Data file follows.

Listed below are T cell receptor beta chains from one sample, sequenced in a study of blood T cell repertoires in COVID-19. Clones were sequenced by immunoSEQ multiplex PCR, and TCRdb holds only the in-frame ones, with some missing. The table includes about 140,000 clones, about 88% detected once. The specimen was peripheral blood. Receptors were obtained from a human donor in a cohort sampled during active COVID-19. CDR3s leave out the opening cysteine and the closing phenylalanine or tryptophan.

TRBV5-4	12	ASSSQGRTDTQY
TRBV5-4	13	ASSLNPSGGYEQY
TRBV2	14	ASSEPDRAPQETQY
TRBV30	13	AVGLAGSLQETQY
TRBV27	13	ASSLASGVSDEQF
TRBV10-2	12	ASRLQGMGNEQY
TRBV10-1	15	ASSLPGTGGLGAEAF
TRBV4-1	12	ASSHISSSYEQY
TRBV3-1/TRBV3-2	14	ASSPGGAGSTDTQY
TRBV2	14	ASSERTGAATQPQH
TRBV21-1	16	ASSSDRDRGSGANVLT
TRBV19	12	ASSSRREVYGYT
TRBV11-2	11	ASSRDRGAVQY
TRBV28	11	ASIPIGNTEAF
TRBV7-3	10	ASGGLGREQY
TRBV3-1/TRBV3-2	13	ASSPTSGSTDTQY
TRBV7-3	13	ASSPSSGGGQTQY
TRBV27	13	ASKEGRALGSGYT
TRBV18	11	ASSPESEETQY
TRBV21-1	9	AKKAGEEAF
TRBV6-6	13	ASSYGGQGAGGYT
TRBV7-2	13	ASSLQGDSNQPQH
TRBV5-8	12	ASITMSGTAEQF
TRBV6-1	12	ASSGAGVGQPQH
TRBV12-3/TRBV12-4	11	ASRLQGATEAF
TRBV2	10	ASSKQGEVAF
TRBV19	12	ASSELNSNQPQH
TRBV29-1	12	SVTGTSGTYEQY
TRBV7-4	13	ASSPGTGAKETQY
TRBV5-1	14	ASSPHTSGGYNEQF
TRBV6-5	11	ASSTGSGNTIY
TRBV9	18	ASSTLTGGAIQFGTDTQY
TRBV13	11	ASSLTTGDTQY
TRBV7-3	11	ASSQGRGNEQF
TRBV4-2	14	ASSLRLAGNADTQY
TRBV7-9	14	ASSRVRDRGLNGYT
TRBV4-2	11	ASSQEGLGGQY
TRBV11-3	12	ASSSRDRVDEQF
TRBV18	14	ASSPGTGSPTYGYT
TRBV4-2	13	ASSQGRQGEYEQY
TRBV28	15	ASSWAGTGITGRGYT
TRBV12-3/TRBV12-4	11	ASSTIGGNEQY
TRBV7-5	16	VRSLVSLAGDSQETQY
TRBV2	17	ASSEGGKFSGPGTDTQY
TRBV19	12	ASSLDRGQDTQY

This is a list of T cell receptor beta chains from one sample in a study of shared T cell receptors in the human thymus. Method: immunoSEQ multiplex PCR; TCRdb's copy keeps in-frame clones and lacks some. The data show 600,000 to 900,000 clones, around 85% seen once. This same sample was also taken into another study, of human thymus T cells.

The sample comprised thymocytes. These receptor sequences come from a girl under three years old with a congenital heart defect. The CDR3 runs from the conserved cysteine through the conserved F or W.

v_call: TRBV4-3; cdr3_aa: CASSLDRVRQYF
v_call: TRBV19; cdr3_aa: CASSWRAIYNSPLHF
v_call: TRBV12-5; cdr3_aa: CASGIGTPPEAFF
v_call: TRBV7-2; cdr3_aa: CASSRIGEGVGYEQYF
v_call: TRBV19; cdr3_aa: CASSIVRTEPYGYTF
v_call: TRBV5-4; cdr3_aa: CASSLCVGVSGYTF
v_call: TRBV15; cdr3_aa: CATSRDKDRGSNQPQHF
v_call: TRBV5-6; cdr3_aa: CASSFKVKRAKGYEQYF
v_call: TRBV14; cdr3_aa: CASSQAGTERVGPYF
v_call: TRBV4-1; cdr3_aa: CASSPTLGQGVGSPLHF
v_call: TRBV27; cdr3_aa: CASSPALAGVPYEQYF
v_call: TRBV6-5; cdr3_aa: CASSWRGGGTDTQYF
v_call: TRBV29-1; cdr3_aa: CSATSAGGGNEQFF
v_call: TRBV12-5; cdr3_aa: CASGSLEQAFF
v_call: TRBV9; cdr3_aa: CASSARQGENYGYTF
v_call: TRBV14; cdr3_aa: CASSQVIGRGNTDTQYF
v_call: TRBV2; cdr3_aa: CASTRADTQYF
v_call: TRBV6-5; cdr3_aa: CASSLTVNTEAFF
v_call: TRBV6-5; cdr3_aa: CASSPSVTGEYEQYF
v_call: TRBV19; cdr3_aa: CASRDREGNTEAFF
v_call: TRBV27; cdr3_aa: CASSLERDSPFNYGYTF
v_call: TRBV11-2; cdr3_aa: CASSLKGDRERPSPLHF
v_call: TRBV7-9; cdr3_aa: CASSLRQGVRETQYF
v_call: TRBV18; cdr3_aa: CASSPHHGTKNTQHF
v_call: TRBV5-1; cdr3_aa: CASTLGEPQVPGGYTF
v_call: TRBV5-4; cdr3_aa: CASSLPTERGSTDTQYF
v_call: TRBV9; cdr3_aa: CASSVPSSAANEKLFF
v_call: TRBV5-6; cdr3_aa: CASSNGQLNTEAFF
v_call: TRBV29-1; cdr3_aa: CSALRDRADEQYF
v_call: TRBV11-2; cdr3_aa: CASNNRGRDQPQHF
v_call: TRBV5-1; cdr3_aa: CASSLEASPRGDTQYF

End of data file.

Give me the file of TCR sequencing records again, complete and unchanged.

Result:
Listed below are T cell receptor beta chains from one sample, sequenced in a study of blood T cell repertoires in COVID-19. Clones were sequenced by immunoSEQ multiplex PCR, and TCRdb holds only the in-frame ones, with some missing. The table includes about 140,000 clones, about 88% detected once. The specimen was peripheral blood. Receptors were obtained from a human donor in a cohort sampled during active COVID-19. CDR3s leave out the opening cysteine and the closing phenylalanine or tryptophan.

TRBV5-4	12	ASSSQGRTDTQY
TRBV5-4	13	ASSLNPSGGYEQY
TRBV2	14	ASSEPDRAPQETQY
TRBV30	13	AVGLAGSLQETQY
TRBV27	13	ASSLASGVSDEQF
TRBV10-2	12	ASRLQGMGNEQY
TRBV10-1	15	ASSLPGTGGLGAEAF
TRBV4-1	12	ASSHISSSYEQY
TRBV3-1/TRBV3-2	14	ASSPGGAGSTDTQY
TRBV2	14	ASSERTGAATQPQH
TRBV21-1	16	ASSSDRDRGSGANVLT
TRBV19	12	ASSSRREVYGYT
TRBV11-2	11	ASSRDRGAVQY
TRBV28	11	ASIPIGNTEAF
TRBV7-3	10	ASGGLGREQY
TRBV3-1/TRBV3-2	13	ASSPTSGSTDTQY
TRBV7-3	13	ASSPSSGGGQTQY
TRBV27	13	ASKEGRALGSGYT
TRBV18	11	ASSPESEETQY
TRBV21-1	9	AKKAGEEAF
TRBV6-6	13	ASSYGGQGAGGYT
TRBV7-2	13	ASSLQGDSNQPQH
TRBV5-8	12	ASITMSGTAEQF
TRBV6-1	12	ASSGAGVGQPQH
TRBV12-3/TRBV12-4	11	ASRLQGATEAF
TRBV2	10	ASSKQGEVAF
TRBV19	12	ASSELNSNQPQH
TRBV29-1	12	SVTGTSGTYEQY
TRBV7-4	13	ASSPGTGAKETQY
TRBV5-1	14	ASSPHTSGGYNEQF
TRBV6-5	11	ASSTGSGNTIY
TRBV9	18	ASSTLTGGAIQFGTDTQY
TRBV13	11	ASSLTTGDTQY
TRBV7-3	11	ASSQGRGNEQF
TRBV4-2	14	ASSLRLAGNADTQY
TRBV7-9	14	ASSRVRDRGLNGYT
TRBV4-2	11	ASSQEGLGGQY
TRBV11-3	12	ASSSRDRVDEQF
TRBV18	14	ASSPGTGSPTYGYT
TRBV4-2	13	ASSQGRQGEYEQY
TRBV28	15	ASSWAGTGITGRGYT
TRBV12-3/TRBV12-4	11	ASSTIGGNEQY
TRBV7-5	16	VRSLVSLAGDSQETQY
TRBV2	17	ASSEGGKFSGPGTDTQY
TRBV19	12	ASSLDRGQDTQY

This is a list of T cell receptor beta chains from one sample in a study of shared T cell receptors in the human thymus. Method: immunoSEQ multiplex PCR; TCRdb's copy keeps in-frame clones and lacks some. The data show 600,000 to 900,000 clones, around 85% seen once. This same sample was also taken into another study, of human thymus T cells.

The sample comprised thymocytes. These receptor sequences come from a girl under three years old with a congenital heart defect. The CDR3 runs from the conserved cysteine through the conserved F or W.

v_call: TRBV4-3; cdr3_aa: CASSLDRVRQYF
v_call: TRBV19; cdr3_aa: CASSWRAIYNSPLHF
v_call: TRBV12-5; cdr3_aa: CASGIGTPPEAFF
v_call: TRBV7-2; cdr3_aa: CASSRIGEGVGYEQYF
v_call: TRBV19; cdr3_aa: CASSIVRTEPYGYTF
v_call: TRBV5-4; cdr3_aa: CASSLCVGVSGYTF
v_call: TRBV15; cdr3_aa: CATSRDKDRGSNQPQHF
v_call: TRBV5-6; cdr3_aa: CASSFKVKRAKGYEQYF
v_call: TRBV14; cdr3_aa: CASSQAGTERVGPYF
v_call: TRBV4-1; cdr3_aa: CASSPTLGQGVGSPLHF
v_call: TRBV27; cdr3_aa: CASSPALAGVPYEQYF
v_call: TRBV6-5; cdr3_aa: CASSWRGGGTDTQYF
v_call: TRBV29-1; cdr3_aa: CSATSAGGGNEQFF
v_call: TRBV12-5; cdr3_aa: CASGSLEQAFF
v_call: TRBV9; cdr3_aa: CASSARQGENYGYTF
v_call: TRBV14; cdr3_aa: CASSQVIGRGNTDTQYF
v_call: TRBV2; cdr3_aa: CASTRADTQYF
v_call: TRBV6-5; cdr3_aa: CASSLTVNTEAFF
v_call: TRBV6-5; cdr3_aa: CASSPSVTGEYEQYF
v_call: TRBV19; cdr3_aa: CASRDREGNTEAFF
v_call: TRBV27; cdr3_aa: CASSLERDSPFNYGYTF
v_call: TRBV11-2; cdr3_aa: CASSLKGDRERPSPLHF
v_call: TRBV7-9; cdr3_aa: CASSLRQGVRETQYF
v_call: TRBV18; cdr3_aa: CASSPHHGTKNTQHF
v_call: TRBV5-1; cdr3_aa: CASTLGEPQVPGGYTF
v_call: TRBV5-4; cdr3_aa: CASSLPTERGSTDTQYF
v_call: TRBV9; cdr3_aa: CASSVPSSAANEKLFF
v_call: TRBV5-6; cdr3_aa: CASSNGQLNTEAFF
v_call: TRBV29-1; cdr3_aa: CSALRDRADEQYF
v_call: TRBV11-2; cdr3_aa: CASNNRGRDQPQHF
v_call: TRBV5-1; cdr3_aa: CASSLEASPRGDTQYF